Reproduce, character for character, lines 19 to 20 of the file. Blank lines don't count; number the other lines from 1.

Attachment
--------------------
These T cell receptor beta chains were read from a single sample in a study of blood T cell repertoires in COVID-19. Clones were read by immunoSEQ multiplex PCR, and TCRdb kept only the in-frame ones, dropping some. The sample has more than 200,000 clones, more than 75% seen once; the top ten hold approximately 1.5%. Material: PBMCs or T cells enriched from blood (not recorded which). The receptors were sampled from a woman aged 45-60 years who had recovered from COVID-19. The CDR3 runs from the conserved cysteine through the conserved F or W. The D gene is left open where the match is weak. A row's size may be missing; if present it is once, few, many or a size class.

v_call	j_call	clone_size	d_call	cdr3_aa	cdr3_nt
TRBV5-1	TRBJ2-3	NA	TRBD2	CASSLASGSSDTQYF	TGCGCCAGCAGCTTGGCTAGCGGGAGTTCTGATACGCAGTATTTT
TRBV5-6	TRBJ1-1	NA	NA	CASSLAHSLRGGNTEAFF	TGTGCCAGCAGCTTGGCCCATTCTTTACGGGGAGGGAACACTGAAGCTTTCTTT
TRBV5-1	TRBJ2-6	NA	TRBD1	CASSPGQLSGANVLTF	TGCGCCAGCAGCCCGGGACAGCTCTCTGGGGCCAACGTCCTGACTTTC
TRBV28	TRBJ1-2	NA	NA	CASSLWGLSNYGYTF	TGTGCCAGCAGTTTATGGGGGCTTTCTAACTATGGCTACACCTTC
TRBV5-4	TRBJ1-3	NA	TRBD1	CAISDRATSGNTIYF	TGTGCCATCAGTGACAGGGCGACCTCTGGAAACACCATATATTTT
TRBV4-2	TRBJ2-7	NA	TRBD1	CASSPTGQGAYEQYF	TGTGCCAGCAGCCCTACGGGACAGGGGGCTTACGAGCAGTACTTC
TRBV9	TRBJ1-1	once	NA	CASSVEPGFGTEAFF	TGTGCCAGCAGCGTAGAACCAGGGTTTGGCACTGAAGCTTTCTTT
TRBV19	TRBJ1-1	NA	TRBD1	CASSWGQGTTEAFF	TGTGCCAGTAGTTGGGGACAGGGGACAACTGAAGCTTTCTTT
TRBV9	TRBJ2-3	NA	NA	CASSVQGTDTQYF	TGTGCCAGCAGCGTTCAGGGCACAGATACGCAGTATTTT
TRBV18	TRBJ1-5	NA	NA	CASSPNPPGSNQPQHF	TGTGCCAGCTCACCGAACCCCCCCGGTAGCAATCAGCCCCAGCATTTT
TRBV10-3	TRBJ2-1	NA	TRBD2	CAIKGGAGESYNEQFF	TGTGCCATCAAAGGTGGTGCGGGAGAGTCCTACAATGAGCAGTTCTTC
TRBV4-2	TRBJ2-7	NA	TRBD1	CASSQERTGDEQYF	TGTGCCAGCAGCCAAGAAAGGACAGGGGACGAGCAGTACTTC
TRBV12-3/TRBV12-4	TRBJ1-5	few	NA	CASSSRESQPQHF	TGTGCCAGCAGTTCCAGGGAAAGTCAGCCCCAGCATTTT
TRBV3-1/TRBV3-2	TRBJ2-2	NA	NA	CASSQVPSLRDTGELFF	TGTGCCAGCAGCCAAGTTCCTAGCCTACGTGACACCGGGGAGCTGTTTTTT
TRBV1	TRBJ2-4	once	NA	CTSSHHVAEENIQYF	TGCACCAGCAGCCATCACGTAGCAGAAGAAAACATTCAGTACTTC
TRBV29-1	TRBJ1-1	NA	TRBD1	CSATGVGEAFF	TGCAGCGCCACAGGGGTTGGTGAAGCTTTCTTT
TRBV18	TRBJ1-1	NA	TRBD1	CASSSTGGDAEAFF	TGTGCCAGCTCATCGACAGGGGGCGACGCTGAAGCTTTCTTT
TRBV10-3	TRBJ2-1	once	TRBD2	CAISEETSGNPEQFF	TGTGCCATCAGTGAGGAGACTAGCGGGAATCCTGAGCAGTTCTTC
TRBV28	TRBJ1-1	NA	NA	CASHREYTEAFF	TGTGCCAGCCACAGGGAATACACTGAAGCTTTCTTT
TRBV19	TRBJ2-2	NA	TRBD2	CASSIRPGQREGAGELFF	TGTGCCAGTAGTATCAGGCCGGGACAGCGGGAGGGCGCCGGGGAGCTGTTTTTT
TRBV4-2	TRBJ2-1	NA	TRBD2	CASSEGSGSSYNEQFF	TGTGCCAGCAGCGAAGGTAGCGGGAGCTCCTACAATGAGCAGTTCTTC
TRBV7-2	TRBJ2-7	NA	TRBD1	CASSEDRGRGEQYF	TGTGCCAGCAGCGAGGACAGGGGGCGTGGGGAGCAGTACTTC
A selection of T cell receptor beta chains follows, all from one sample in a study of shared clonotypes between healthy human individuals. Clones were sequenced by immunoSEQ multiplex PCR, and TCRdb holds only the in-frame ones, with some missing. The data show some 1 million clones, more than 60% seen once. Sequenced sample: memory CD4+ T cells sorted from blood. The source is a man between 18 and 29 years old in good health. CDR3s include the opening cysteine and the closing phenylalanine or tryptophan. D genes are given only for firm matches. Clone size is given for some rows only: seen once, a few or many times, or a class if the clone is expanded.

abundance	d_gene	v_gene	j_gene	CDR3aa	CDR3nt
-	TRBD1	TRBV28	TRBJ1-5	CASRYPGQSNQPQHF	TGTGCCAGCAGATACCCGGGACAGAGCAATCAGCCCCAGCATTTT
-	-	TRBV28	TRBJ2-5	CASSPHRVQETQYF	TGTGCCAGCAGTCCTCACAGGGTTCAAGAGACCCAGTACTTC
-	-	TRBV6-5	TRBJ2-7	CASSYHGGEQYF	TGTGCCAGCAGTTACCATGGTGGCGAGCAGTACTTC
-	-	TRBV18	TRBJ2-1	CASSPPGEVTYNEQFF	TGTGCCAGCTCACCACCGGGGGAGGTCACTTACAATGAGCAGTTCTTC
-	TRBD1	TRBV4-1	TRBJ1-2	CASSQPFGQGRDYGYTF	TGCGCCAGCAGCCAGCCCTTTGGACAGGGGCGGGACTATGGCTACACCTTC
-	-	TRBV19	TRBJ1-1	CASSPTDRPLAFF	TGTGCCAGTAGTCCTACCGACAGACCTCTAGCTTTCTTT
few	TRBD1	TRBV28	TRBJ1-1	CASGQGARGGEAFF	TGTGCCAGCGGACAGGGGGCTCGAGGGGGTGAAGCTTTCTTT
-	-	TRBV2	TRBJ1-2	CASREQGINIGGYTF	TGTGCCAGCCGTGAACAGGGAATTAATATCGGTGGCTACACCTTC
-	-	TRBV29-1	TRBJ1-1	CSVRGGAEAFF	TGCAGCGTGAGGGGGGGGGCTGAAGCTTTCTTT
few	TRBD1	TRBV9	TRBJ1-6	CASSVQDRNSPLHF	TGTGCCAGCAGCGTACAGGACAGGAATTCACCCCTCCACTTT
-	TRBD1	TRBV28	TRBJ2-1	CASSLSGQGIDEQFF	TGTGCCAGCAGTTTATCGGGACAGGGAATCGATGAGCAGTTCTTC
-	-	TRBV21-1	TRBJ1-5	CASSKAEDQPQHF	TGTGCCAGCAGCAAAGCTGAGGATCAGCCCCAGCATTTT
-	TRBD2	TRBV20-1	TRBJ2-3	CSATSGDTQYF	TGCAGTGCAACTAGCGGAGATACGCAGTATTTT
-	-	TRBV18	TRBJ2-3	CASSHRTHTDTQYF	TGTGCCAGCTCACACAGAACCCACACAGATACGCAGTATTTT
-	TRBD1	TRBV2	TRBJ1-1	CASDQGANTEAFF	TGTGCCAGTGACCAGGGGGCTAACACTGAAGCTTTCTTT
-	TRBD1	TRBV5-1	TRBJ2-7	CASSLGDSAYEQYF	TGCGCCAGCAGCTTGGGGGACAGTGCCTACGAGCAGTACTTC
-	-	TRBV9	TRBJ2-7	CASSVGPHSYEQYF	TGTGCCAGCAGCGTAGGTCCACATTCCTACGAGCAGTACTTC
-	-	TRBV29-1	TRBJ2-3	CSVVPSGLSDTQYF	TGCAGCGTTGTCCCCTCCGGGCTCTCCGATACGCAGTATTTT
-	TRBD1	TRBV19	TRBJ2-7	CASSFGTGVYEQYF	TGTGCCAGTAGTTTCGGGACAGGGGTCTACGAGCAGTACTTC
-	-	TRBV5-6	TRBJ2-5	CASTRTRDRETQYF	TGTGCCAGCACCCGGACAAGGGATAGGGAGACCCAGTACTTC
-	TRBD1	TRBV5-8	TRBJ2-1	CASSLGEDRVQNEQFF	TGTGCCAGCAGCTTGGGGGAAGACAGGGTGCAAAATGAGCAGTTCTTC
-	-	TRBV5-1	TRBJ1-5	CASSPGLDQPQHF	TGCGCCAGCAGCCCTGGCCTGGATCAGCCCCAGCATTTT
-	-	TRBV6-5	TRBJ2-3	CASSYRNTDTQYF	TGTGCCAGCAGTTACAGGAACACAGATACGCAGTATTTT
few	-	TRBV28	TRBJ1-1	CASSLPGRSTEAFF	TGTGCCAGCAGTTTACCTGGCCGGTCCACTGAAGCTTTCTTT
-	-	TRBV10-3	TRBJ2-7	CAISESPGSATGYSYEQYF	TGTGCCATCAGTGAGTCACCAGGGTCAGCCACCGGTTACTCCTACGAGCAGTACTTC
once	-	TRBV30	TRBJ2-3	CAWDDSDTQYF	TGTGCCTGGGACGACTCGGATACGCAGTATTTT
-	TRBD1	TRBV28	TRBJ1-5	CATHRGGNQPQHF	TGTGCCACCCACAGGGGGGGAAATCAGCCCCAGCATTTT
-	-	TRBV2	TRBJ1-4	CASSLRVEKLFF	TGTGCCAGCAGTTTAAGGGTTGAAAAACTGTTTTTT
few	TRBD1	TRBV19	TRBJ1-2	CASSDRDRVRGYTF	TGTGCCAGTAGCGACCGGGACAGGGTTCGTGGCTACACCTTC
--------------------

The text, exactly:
TRBV18	TRBJ1-1	NA	TRBD1	CASSSTGGDAEAFF	TGTGCCAGCTCATCGACAGGGGGCGACGCTGAAGCTTTCTTT
TRBV10-3	TRBJ2-1	once	TRBD2	CAISEETSGNPEQFF	TGTGCCATCAGTGAGGAGACTAGCGGGAATCCTGAGCAGTTCTTC